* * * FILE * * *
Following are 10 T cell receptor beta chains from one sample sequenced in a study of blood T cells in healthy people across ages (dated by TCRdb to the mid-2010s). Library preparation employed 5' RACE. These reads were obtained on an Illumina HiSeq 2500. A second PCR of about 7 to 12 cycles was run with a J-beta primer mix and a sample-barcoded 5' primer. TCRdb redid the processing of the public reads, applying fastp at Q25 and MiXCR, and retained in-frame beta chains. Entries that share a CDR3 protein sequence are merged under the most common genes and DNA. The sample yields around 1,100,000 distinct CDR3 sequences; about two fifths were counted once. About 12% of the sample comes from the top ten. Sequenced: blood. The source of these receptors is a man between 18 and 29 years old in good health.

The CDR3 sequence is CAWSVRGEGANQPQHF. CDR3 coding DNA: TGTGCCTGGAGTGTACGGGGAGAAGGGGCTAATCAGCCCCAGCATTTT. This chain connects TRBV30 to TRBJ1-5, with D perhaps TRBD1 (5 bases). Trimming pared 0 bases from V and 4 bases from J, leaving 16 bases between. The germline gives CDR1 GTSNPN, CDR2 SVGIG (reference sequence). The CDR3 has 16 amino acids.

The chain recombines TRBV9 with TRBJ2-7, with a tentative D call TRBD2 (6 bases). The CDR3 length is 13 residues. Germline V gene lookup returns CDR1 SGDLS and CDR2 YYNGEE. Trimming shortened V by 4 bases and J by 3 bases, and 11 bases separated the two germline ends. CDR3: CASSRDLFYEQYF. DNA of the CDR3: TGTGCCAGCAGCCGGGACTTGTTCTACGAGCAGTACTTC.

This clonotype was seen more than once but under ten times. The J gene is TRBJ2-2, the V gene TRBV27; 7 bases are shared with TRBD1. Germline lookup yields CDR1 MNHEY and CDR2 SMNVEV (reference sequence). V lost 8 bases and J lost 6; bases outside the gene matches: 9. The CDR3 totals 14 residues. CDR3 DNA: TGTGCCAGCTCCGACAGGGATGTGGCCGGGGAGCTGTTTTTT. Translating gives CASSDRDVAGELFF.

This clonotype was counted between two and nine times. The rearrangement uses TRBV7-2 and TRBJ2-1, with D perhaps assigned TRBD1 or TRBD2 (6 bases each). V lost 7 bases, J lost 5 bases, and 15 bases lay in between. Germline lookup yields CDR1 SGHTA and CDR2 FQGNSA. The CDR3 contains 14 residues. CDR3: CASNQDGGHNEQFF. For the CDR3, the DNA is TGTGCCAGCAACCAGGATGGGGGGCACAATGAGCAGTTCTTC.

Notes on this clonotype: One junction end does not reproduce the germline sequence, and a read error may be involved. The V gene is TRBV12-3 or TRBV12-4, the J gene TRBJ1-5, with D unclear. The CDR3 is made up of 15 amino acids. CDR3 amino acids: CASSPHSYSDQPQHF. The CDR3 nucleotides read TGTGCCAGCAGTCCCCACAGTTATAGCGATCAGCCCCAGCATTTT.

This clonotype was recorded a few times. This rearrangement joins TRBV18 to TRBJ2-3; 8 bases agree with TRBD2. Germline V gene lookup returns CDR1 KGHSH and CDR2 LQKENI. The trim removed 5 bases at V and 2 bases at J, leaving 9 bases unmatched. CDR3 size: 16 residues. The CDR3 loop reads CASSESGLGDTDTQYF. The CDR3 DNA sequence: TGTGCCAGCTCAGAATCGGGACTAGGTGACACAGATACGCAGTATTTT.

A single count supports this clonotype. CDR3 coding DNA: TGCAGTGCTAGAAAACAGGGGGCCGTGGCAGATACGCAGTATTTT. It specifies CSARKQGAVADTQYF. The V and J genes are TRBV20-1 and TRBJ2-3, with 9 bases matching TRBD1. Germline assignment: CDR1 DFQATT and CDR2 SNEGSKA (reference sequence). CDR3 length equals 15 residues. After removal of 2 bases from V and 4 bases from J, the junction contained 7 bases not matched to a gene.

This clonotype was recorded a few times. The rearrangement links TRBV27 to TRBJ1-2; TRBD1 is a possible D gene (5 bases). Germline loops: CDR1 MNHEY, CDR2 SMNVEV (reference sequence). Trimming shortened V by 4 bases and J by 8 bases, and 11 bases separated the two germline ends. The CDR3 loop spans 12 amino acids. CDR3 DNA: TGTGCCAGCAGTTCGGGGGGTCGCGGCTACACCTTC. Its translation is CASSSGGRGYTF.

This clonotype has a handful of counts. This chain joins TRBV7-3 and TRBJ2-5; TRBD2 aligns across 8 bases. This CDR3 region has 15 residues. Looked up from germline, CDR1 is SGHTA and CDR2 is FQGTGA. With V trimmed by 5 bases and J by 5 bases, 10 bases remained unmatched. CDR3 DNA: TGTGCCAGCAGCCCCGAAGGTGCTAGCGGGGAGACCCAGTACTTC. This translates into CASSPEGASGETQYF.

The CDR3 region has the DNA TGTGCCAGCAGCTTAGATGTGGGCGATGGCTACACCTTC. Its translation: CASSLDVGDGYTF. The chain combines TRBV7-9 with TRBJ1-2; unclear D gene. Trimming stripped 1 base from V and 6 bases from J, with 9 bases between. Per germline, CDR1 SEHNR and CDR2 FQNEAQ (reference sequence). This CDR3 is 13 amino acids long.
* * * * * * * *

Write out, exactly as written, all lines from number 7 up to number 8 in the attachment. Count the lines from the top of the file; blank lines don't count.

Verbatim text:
This clonotype was recorded a few times. This rearrangement joins TRBV18 to TRBJ2-3; 8 bases agree with TRBD2. Germline V gene lookup returns CDR1 KGHSH and CDR2 LQKENI. The trim removed 5 bases at V and 2 bases at J, leaving 9 bases unmatched. CDR3 size: 16 residues. The CDR3 loop reads CASSESGLGDTDTQYF. The CDR3 DNA sequence: TGTGCCAGCTCAGAATCGGGACTAGGTGACACAGATACGCAGTATTTT.

A single count supports this clonotype. CDR3 coding DNA: TGCAGTGCTAGAAAACAGGGGGCCGTGGCAGATACGCAGTATTTT. It specifies CSARKQGAVADTQYF. The V and J genes are TRBV20-1 and TRBJ2-3, with 9 bases matching TRBD1. Germline assignment: CDR1 DFQATT and CDR2 SNEGSKA (reference sequence). CDR3 length equals 15 residues. After removal of 2 bases from V and 4 bases from J, the junction contained 7 bases not matched to a gene.